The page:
Falkirk MP Eric Joyce, who gained fame after starting a punch-up in a parliament bar last year, has become himself involved in two separate Twitter rows at the same time - including one in which he asked a constituent if they were "screwing" their sister.
On Thursday the former Labour MP, who quit the party last year after pleading guilty to assault charges following the Commons fight, directed the comment at Jamie Anderson.
Anderson had asked whether the MP would profit from the construction of an Unconventional Gas (UG) development in the Forth Valley between Falkirk and Stirling.
Joyce replied: "Sure, I'll tell you if I'm corrupt if you'll tell me if ur screwing ur sister."
To which Anderson responded: "I don't have a sister. What makes you suggest I'm in any way incestuous?"
The Falkirk MP shot back: "Your mother told me."
At the same time has he was involved in the spat with Anderson, Joyce was also engaged in a war of words with a fellow MP.
Joyce has called on the Labour Party to publish an internal report into allegations of vote-rigging by the Unite trade union in his constituency.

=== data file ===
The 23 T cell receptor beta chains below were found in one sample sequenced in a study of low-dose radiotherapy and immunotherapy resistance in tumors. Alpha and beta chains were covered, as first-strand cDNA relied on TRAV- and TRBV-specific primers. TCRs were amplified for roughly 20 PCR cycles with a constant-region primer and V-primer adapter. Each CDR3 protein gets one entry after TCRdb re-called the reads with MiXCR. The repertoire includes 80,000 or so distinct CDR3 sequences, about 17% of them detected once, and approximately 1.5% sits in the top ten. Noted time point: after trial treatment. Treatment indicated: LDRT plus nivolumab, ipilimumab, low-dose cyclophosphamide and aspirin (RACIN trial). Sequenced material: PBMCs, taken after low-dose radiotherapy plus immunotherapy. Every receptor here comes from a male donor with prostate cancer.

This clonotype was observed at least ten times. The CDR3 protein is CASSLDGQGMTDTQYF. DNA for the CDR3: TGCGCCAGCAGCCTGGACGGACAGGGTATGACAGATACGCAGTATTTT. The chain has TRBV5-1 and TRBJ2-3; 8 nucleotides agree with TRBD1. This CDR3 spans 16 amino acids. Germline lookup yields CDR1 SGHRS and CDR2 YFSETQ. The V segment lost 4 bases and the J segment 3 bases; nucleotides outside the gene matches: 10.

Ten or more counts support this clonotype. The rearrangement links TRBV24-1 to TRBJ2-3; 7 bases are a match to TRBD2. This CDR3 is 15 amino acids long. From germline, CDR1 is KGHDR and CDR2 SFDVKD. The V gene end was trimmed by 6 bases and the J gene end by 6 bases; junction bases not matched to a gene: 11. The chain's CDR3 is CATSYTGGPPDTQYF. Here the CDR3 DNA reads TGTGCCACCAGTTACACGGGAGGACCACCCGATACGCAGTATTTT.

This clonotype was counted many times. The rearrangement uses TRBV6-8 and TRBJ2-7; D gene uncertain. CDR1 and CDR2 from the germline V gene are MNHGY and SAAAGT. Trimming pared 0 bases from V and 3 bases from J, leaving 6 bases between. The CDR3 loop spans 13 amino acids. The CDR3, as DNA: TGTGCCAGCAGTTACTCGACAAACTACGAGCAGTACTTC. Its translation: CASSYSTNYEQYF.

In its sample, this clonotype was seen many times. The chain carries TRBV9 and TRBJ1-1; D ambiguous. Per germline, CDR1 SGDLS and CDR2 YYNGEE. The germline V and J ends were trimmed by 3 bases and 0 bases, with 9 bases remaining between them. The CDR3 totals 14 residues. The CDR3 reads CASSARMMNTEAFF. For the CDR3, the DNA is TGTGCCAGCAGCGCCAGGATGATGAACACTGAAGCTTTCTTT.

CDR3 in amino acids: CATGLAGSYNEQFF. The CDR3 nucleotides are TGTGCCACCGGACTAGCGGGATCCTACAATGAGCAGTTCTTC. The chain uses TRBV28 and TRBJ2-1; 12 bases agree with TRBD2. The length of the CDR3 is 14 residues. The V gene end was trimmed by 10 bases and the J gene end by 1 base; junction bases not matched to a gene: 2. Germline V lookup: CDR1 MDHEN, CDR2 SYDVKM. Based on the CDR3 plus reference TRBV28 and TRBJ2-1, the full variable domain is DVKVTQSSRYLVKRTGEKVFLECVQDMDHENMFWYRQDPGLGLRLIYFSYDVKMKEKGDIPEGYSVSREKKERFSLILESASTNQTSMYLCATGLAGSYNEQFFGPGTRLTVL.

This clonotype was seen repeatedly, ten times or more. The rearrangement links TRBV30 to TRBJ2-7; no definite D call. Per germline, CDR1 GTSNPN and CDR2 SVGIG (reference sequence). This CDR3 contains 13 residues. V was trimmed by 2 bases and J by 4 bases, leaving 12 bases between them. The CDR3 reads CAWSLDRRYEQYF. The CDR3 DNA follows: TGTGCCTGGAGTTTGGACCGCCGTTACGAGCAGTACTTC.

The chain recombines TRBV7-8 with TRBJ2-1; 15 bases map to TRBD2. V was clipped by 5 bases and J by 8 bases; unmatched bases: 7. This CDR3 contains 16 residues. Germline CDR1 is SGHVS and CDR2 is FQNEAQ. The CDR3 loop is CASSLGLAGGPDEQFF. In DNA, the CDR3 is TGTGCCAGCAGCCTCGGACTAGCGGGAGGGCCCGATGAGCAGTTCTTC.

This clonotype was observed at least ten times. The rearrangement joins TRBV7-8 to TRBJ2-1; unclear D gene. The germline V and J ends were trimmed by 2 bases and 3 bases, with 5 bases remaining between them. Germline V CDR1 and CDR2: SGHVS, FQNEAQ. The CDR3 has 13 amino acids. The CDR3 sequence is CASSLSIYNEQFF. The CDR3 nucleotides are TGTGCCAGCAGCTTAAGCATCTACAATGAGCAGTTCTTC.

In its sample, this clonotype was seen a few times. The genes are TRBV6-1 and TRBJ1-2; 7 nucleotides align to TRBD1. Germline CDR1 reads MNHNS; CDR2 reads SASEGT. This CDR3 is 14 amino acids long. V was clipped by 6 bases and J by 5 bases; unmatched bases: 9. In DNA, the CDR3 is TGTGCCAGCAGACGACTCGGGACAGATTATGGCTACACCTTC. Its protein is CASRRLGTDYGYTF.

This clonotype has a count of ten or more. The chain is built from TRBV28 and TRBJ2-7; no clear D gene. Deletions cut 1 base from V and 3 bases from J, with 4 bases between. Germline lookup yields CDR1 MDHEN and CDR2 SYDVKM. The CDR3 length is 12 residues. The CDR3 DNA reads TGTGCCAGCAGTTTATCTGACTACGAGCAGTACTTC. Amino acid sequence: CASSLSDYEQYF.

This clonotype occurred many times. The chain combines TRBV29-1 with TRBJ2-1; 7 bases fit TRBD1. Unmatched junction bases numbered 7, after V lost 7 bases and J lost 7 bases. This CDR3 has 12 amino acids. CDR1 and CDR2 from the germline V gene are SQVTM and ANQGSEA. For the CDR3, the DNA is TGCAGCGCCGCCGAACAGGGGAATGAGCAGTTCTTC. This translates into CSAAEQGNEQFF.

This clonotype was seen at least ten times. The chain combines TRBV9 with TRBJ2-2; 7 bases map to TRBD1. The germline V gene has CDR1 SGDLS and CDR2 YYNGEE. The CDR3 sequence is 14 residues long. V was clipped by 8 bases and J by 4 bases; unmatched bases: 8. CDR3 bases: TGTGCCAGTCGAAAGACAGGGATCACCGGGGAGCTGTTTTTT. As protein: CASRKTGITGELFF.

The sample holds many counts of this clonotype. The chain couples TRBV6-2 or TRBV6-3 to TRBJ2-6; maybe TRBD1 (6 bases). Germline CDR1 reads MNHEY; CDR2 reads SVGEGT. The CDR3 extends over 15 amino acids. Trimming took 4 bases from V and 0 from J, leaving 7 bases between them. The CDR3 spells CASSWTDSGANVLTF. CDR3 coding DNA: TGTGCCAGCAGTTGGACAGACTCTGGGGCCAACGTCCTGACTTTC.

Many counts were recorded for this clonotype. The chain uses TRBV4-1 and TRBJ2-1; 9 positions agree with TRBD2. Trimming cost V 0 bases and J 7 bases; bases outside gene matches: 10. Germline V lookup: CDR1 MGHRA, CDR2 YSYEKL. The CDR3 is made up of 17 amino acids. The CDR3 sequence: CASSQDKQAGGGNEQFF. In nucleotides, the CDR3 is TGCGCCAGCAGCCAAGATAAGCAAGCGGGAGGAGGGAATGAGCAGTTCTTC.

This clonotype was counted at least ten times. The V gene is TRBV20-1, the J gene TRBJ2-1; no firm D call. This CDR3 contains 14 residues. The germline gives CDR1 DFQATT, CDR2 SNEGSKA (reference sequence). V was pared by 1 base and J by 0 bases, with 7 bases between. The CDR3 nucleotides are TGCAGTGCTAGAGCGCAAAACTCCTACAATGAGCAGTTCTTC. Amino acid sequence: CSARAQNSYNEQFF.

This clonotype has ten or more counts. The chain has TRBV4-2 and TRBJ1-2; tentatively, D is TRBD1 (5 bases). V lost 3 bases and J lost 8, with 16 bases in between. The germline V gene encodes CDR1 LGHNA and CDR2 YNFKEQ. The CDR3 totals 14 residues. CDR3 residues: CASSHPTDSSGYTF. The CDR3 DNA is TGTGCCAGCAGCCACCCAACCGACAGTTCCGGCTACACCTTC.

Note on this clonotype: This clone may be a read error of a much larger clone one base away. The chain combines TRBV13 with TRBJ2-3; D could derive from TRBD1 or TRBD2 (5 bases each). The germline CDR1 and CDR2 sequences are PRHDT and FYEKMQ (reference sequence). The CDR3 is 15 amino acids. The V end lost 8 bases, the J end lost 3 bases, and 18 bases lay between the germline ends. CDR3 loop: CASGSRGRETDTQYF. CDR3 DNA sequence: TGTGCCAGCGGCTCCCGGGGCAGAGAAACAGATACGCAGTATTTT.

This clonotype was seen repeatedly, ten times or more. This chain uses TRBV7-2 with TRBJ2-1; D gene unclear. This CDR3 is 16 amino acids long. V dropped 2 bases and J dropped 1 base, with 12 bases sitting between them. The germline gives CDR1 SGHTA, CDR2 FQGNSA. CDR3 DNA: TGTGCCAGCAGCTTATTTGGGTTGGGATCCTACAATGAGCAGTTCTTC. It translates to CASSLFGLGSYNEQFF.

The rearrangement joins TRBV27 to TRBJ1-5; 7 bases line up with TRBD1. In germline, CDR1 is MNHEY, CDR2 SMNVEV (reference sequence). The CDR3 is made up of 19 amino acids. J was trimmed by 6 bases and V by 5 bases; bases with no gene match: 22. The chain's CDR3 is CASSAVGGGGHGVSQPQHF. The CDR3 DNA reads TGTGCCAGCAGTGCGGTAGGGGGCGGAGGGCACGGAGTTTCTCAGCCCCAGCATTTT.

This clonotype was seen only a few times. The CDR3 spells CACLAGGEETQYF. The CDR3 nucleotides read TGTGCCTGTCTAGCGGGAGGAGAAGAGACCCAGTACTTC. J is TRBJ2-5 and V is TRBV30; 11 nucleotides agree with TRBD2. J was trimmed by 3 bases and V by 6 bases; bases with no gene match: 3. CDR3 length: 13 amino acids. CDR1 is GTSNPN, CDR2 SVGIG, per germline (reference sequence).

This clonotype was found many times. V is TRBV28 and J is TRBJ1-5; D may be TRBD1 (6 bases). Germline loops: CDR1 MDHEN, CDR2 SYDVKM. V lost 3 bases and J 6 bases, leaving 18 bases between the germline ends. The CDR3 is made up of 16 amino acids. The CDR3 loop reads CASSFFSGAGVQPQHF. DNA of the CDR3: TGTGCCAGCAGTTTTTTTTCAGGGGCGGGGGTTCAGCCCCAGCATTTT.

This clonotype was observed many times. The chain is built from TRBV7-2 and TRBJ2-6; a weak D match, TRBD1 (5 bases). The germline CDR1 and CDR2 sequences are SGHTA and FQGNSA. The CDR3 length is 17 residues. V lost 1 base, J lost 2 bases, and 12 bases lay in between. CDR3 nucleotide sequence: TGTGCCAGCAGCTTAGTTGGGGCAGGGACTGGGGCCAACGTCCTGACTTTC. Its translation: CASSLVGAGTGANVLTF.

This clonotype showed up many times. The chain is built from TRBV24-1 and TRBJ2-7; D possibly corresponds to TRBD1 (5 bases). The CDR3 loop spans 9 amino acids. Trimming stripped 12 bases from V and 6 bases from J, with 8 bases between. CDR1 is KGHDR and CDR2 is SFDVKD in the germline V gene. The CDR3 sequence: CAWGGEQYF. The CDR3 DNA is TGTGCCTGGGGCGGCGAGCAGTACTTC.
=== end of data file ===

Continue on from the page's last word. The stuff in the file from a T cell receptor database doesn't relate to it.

Having heard Joyce's demands in the media, Labour MP for East Kilbride Michael McCann said on Twitter: "I don't kick ppl when they're down but Eric's lost the right to comment."
But Joyce strongly defended his right to speak out on the issue, tweeting at McCann: "It's my constituency, dimwit. U another MP scared shitless of Unite's leadership?"
@MichaelMcCannMP It's my constituency, dimwit. U another MP scared shitless of Unite's leadership?— Eric Joyce MP (@ericjoyce) July 4, 2013
McCann urged Joyce to think before he spoke. "Ever heard of counting to ten?" he said.
Yesterday Labour confirmed that up to 500 members across the country have been recruited and had their subs paid by trade unions, as David Cameron savaged Ed Miliband over the party's links with Unite.
Following allegations that Unite tried to stitch up the selection of a general election candidate in Falkirk by cramming the constituency with members, Cameron branded Miliband "too weak to stand up to the Unite union and too weak to run Labour, and certainly too weak to run the country".
But Labour insisted Miliband had moved swiftly and decisively to order an inquiry into Falkirk within hours of allegations being raised, and to place the constituency party in "special measures" when that review uncovered cause for concern.